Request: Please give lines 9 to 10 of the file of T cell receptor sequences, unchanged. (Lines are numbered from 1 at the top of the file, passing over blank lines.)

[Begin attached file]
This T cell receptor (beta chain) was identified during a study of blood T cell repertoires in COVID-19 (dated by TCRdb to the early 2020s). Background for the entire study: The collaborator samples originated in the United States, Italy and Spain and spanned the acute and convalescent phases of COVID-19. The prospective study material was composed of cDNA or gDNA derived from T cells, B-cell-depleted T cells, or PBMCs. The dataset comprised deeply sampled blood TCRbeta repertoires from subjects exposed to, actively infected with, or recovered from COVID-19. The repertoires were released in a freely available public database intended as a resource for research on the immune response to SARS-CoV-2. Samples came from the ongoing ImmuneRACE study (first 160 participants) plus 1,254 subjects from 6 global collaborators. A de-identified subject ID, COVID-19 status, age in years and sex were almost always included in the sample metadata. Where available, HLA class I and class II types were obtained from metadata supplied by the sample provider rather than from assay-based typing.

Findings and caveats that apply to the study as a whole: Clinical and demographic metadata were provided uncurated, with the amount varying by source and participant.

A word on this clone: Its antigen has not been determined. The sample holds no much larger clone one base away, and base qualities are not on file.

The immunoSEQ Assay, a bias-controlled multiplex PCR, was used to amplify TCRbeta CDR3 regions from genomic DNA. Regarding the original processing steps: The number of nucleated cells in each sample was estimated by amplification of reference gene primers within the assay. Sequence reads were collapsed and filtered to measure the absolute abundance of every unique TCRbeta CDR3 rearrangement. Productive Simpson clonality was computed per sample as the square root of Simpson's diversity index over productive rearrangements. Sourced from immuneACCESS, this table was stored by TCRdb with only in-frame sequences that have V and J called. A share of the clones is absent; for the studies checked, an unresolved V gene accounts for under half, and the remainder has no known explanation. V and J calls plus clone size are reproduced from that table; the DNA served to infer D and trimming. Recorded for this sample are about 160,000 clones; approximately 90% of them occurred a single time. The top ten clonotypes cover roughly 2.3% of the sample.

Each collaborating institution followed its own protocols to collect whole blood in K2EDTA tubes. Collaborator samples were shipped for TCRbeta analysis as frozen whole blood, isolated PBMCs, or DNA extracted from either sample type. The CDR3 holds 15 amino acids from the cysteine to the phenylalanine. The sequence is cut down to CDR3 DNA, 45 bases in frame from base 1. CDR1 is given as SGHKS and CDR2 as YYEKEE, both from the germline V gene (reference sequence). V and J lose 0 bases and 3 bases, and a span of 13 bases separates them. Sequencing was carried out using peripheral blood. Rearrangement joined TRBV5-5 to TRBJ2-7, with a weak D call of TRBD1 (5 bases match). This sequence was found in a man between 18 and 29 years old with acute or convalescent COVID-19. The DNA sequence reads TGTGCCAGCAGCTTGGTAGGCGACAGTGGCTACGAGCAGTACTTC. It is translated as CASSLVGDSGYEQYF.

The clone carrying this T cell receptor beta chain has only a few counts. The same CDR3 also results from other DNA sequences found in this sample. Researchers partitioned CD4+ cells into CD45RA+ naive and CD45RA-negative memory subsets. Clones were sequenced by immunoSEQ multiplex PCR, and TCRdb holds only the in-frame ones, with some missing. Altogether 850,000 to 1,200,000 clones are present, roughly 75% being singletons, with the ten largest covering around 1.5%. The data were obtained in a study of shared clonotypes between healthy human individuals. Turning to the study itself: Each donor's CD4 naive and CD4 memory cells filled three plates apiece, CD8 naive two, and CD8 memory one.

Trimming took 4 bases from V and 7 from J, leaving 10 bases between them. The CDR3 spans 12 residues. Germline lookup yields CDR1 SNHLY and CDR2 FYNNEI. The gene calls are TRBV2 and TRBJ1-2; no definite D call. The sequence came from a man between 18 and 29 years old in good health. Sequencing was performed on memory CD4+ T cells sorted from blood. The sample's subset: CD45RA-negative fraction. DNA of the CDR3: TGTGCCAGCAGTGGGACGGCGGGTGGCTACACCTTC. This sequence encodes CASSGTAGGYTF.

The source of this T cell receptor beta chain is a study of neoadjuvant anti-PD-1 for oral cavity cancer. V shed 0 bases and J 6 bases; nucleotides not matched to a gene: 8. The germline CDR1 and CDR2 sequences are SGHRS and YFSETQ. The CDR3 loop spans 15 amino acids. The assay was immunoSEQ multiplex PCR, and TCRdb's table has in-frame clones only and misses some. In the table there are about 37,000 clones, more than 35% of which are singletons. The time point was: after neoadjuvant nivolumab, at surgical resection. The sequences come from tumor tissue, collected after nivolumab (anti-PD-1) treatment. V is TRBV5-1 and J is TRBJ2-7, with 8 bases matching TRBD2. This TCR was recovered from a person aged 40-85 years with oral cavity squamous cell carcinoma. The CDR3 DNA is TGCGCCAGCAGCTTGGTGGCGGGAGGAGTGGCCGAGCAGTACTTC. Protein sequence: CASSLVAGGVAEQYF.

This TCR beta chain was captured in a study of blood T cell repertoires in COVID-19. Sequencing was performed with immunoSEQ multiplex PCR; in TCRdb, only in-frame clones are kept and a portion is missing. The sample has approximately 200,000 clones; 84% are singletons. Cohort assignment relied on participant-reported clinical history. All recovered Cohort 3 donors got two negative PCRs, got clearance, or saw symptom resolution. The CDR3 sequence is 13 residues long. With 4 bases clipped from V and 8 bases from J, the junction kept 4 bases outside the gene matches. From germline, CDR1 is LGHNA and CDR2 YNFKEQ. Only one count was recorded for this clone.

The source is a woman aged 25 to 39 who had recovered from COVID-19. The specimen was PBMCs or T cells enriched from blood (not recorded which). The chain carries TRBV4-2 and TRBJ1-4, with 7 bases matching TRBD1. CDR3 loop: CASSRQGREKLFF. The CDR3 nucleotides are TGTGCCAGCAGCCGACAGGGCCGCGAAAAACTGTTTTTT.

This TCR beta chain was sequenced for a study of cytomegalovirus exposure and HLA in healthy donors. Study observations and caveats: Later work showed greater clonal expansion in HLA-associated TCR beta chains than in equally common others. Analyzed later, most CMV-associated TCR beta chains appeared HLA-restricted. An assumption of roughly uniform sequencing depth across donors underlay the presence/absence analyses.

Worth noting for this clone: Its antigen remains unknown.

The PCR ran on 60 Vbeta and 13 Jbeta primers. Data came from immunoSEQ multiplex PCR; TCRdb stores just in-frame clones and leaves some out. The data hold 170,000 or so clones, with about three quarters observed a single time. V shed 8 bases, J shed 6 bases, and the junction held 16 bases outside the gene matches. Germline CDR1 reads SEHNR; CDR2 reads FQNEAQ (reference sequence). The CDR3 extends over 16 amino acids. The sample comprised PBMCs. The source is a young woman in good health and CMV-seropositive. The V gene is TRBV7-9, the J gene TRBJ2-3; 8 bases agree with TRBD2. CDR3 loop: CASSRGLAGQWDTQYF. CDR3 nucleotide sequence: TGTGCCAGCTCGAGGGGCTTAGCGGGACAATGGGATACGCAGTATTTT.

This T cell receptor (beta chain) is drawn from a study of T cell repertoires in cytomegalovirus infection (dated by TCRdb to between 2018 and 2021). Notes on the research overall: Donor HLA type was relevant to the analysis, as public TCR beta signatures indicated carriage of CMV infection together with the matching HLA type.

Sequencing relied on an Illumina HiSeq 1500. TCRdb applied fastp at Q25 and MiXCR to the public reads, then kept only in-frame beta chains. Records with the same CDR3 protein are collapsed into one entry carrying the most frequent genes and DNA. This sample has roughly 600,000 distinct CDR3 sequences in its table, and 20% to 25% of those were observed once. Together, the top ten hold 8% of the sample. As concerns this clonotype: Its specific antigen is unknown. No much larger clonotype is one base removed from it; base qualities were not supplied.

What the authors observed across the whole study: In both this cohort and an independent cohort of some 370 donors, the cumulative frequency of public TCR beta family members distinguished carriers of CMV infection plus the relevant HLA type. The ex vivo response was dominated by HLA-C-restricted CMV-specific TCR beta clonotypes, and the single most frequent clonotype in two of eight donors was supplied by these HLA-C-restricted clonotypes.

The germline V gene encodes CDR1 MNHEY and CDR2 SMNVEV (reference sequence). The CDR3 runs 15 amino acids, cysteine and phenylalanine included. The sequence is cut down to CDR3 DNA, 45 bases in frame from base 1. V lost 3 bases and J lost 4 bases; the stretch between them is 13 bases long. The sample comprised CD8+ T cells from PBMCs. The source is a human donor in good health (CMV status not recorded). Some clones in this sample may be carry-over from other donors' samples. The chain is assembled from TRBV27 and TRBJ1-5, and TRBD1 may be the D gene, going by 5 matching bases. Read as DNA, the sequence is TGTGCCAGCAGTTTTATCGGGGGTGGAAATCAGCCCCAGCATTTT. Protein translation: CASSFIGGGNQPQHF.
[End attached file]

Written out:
This TCR beta chain was captured in a study of blood T cell repertoires in COVID-19. Sequencing was performed with immunoSEQ multiplex PCR; in TCRdb, only in-frame clones are kept and a portion is missing. The sample has approximately 200,000 clones; 84% are singletons. Cohort assignment relied on participant-reported clinical history. All recovered Cohort 3 donors got two negative PCRs, got clearance, or saw symptom resolution. The CDR3 sequence is 13 residues long. With 4 bases clipped from V and 8 bases from J, the junction kept 4 bases outside the gene matches. From germline, CDR1 is LGHNA and CDR2 YNFKEQ. Only one count was recorded for this clone.

The source is a woman aged 25 to 39 who had recovered from COVID-19. The specimen was PBMCs or T cells enriched from blood (not recorded which). The chain carries TRBV4-2 and TRBJ1-4, with 7 bases matching TRBD1. CDR3 loop: CASSRQGREKLFF. The CDR3 nucleotides are TGTGCCAGCAGCCGACAGGGCCGCGAAAAACTGTTTTTT.